The first of 3 notable bouts saw Reiya Abe (21-3-1, 9) [阿部麗也] take a technical decision win over Koshin Takeshima (4-2-1, 3) [竹嶋宏心]. Takeshima started well, and seemed to take the first round, but he was cut in round 2 from an accidental headclash and never seemed to settle after that. In fact Abe seemed to build from knowing Takeshima was a wounded fighter, and he dropped Takeshima in round 3. Takeshima would then suffer another cut, again from an accidental headclash, as his face became a genuine mess.
Knowing he was behind Takeshima tried to turn things around in round 4, and has some success, but Abe's clever boxing saw him take rounds 5 and 6. In round 7 Takeshimna was deducted a point for holding, and late saw the bout being stopped due to his cuts.
At an official time of 2:42 in round 7 the bout was stopped with Abe taking the decision thanks to scores of 67-64, 68-64 and 68-63.
In the second notably bout Japanese Youth Minimumweight champion Kai Ishizawa (8-1, 7) [石澤開] successfully defended his title with a majority decision win over Yuni Takada (8-7-2, 3) [高田勇仁]. This was surprisingly competitive, with Takada really performing much better than expected.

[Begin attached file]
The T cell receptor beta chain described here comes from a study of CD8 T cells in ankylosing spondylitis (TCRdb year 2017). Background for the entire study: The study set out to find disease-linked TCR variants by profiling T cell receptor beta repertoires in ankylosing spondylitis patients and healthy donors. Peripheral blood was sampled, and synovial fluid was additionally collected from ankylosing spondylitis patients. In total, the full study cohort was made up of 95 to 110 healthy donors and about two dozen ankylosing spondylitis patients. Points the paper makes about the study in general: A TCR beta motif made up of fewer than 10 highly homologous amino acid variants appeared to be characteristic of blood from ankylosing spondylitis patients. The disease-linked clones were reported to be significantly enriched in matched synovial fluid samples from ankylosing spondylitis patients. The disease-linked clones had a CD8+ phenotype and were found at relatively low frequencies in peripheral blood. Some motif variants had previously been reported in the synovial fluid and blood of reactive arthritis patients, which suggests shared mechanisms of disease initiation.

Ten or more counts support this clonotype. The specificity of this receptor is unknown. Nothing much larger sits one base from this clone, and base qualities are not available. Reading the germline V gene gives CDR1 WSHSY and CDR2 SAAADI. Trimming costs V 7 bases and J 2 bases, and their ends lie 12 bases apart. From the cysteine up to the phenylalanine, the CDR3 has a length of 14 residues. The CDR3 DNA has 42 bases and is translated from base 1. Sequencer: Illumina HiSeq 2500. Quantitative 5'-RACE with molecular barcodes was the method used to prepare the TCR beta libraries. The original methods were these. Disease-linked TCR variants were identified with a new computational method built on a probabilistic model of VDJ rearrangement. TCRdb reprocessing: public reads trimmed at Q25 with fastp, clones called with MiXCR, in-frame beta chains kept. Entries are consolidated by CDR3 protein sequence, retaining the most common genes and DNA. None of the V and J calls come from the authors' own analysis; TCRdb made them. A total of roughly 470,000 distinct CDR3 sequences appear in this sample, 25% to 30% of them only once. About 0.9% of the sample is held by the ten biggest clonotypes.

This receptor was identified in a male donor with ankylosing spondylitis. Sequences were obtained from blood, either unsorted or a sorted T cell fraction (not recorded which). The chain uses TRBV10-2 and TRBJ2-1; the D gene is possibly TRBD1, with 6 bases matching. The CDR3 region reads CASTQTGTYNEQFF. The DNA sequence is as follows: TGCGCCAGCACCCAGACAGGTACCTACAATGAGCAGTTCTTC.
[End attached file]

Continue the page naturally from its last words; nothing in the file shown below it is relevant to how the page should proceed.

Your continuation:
Early on Takada used his speed well and let his hands go whilst moving and stopped Ishizawa from setting his feet. It was the perfect game plan to neutralise Ishizawa's pressure. Sadly however that was an energy sapping gameplan from Takada and one that was not going to be easy to do for 8 rounds against someone as aggressive, strong and powerful as Ishizawa.
In the later rounds Ishizawa's pressure finally started to break through as he got cl0se and got his shots off, doing what he needed to win. After 8 rounds we went to the scorecards with scores of 76-76, 78-74 and 79-73, giving Ishizawa his first decision wins as a professional.
In the main event Japanese Light Middleweight champion Hironobu Matsunaga (18-1, 11) [松永 宏信] recorded his third defense, but really hard to work for it as he narrowly over-came Rei Nakajima (4-1) [中島玲].